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    Southeast Asia
     Aug 3, 2010
India scores high on pragmatism
By Simon Roughneen

As India sought a way out of post-Cold War economic stagnation, its so-called "Look East" policy was a shot at finding its place in a globalizing world. Initially dominated by the US and later rebalanced by the dramatic rise of China, the new world order coaxed India to enhance its economic and diplomatic links with the growing Asian economies to its east.

The end of the Cold War was the nail in the coffin for India's Non-Aligned Movement (NAM) aspirations, a proposed third way between the capitalist US and now-defunct communist Soviet Union. Without the two superpowers to play off against, the self-deception that NAM was a viable alternative was put to rest. With a stagnant economy fueling widespread poverty, looking east offered not only new markets and trading partners, but models of

 

economic growth and development as India emerged out of socialist autarky.

"The Asian Tigers to India's east were seen not only as role models for economic liberalization, but also as markets and a new geopolitical sphere - one with which India was more comfortable at that time than it was with a policy of reaching out in unambiguous terms to the West," Sandy Gordon, who teaches at Australian National University and is a founding editor of the South Asia Masala blog, said in an e-mail.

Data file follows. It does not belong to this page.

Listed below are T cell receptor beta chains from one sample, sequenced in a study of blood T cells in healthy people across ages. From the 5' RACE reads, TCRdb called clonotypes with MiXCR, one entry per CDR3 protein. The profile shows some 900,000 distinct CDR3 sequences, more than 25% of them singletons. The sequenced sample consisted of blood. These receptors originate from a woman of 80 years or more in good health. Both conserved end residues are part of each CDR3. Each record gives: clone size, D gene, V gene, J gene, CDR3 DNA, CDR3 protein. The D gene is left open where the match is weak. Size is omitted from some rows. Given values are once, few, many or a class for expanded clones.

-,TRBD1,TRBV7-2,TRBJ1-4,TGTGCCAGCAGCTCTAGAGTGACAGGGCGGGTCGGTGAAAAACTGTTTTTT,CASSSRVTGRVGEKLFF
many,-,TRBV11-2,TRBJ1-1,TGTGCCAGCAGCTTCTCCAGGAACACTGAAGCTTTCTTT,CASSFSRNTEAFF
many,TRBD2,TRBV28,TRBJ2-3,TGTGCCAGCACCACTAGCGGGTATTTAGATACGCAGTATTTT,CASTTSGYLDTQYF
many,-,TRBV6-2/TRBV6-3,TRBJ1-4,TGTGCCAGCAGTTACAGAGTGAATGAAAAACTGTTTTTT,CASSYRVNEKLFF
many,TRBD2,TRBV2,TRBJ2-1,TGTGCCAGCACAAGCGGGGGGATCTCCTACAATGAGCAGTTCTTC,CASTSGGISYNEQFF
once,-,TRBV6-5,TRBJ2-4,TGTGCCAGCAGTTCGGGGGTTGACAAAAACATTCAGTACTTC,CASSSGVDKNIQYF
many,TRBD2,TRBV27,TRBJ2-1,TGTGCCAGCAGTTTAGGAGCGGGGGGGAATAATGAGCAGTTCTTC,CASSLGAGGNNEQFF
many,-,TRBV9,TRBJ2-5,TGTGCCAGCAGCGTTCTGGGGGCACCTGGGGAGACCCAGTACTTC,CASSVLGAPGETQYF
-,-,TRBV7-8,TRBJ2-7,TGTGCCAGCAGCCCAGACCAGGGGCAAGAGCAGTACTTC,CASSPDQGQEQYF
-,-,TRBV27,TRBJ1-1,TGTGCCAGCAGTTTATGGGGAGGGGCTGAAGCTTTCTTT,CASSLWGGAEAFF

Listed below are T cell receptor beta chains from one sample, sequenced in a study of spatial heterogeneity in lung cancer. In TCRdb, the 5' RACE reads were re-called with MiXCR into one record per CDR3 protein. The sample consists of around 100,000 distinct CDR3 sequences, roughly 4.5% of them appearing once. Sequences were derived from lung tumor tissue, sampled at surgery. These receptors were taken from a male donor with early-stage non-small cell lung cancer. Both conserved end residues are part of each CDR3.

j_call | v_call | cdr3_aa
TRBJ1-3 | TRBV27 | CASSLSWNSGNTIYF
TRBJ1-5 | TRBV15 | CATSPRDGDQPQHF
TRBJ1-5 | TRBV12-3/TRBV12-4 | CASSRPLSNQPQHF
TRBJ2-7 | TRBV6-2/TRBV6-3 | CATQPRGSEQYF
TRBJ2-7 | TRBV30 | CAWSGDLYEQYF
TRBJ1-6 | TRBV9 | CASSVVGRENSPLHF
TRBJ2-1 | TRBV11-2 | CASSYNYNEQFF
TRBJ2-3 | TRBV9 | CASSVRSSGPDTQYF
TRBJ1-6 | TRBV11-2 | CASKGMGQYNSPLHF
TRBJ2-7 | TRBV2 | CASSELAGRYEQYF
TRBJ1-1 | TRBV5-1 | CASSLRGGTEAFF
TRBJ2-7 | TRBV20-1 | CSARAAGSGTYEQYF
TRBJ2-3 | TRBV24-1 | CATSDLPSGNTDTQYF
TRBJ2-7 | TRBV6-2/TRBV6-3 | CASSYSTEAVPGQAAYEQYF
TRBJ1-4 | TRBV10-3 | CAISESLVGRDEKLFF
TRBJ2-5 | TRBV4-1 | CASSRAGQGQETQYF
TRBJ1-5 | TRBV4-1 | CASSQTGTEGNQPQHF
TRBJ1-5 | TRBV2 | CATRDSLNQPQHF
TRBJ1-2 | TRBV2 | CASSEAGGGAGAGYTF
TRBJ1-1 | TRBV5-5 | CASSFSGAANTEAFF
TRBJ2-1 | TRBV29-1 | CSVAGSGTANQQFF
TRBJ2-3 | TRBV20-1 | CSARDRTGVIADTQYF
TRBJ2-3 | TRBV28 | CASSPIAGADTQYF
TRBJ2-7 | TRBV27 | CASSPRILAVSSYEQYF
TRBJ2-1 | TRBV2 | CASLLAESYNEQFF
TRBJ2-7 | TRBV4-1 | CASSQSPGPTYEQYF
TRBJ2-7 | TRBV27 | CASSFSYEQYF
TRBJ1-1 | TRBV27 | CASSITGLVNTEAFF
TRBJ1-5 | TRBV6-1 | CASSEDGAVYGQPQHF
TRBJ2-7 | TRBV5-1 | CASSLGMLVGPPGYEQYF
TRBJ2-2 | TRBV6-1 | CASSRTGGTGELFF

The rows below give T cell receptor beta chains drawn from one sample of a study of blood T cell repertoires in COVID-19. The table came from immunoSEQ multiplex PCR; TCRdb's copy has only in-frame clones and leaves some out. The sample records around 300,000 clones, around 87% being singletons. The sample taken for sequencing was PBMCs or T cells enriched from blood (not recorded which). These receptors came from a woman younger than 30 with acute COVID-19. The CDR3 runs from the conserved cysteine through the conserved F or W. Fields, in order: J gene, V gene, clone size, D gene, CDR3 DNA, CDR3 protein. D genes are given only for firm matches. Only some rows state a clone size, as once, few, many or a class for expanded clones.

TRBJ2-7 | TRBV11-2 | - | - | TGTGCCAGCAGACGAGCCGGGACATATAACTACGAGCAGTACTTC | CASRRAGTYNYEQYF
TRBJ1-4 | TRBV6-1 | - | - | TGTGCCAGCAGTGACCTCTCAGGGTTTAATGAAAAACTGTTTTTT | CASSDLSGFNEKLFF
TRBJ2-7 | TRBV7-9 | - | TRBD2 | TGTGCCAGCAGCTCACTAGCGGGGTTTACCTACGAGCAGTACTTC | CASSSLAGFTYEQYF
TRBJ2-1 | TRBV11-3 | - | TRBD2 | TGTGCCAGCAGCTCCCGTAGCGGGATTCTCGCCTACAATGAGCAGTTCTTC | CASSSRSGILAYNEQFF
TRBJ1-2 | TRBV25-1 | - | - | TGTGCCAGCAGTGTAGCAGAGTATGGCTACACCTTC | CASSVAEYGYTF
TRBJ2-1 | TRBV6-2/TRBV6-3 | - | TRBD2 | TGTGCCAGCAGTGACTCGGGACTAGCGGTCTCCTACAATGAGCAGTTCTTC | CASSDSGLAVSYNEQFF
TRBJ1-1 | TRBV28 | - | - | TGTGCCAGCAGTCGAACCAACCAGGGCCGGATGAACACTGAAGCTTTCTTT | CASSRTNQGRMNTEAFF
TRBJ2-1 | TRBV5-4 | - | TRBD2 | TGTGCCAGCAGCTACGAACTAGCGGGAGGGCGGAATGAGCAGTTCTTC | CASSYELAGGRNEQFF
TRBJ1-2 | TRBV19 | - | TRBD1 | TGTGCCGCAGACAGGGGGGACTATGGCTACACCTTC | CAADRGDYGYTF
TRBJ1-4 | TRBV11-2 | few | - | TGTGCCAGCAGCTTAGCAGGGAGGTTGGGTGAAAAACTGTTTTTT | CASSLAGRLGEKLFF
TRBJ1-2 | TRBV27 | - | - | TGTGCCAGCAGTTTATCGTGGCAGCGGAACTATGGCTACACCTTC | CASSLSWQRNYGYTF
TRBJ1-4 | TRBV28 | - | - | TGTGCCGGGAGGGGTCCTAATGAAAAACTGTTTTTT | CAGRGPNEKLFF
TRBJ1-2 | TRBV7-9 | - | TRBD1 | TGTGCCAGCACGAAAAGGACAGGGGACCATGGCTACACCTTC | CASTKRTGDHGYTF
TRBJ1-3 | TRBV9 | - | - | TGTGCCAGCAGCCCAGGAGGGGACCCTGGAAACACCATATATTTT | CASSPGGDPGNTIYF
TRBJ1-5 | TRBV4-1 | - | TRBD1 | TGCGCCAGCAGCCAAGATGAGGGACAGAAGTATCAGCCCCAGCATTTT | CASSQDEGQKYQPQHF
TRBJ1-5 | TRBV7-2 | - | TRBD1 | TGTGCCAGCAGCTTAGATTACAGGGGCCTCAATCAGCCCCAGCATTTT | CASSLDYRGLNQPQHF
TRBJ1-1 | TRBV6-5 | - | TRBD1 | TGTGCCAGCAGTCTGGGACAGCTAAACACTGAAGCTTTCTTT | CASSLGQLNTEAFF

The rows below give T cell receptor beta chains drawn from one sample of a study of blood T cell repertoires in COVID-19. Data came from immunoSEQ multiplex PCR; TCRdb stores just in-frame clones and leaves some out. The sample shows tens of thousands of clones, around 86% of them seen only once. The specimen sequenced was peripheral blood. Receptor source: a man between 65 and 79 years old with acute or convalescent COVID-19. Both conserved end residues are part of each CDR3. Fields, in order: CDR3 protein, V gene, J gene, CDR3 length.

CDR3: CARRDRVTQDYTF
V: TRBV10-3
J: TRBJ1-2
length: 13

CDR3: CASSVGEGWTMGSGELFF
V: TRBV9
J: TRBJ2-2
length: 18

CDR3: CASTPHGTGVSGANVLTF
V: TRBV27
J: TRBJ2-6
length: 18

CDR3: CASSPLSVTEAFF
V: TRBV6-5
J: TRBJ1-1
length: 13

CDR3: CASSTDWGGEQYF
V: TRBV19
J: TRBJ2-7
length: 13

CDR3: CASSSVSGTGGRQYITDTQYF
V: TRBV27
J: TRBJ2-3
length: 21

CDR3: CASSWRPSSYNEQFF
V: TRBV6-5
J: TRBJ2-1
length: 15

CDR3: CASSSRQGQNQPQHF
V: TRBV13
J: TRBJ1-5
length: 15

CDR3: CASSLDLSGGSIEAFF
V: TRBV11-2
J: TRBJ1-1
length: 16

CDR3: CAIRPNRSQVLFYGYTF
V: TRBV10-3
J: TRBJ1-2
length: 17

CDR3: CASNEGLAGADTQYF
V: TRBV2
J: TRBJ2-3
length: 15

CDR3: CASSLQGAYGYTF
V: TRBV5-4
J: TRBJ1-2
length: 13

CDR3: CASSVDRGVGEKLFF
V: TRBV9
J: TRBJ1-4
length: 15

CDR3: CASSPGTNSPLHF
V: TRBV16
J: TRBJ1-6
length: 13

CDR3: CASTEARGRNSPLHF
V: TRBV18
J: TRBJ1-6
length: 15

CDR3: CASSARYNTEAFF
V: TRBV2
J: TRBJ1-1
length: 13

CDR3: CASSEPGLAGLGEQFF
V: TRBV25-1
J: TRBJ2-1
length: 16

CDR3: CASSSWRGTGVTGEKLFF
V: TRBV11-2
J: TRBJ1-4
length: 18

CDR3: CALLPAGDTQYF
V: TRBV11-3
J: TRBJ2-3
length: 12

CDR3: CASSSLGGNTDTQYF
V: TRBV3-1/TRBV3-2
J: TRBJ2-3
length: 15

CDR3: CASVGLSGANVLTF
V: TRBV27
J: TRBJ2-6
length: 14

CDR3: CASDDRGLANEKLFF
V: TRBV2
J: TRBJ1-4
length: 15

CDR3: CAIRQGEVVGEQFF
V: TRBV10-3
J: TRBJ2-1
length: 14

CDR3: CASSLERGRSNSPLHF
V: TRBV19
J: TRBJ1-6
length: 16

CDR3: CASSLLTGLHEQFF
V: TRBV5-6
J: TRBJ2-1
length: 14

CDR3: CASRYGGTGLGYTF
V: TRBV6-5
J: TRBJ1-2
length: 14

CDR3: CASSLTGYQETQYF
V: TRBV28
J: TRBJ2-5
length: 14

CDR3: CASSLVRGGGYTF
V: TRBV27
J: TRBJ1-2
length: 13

India's economic expansion continues to be impressive, with the International Monetary Fund now projecting 9.4% growth in 2010 and 8.4% in 2011. Like elsewhere in Asia, India has rebounded quickly - compared to the West - from the global economic downturn. India's super-rich have taken their place alongside financial elites elsewhere, and as the country's middle class grows, vast numbers of people are emerging from poverty.

The country is now producing world-class multinational companies such as Wipro, Infosys, Tata and others. However, vast poverty remains, as confirmed by a new "multidimensional poverty index" developed at Oxford University and soon to be harnessed by the United Nations' Human Development Report. This index numbers 410 million Indians living in poverty.

To help these vast hundreds of millions climb the economic ladder, India will likely remain focused on boosting economic links with the Asia-Pacific region. Current projections indicate that this part of the world will remain the most vibrant region and drive the global economy over the medium term. India is now part of the Association of Southeast Asian Nations (ASEAN) regional forum, the East Asian Summit and ASEM, the Asia-Europe Meeting. The free-trade agreement (FTA) India signed with ASEAN in August 2009 has been described as the crowning glory of New Delhi's "Look East" policy.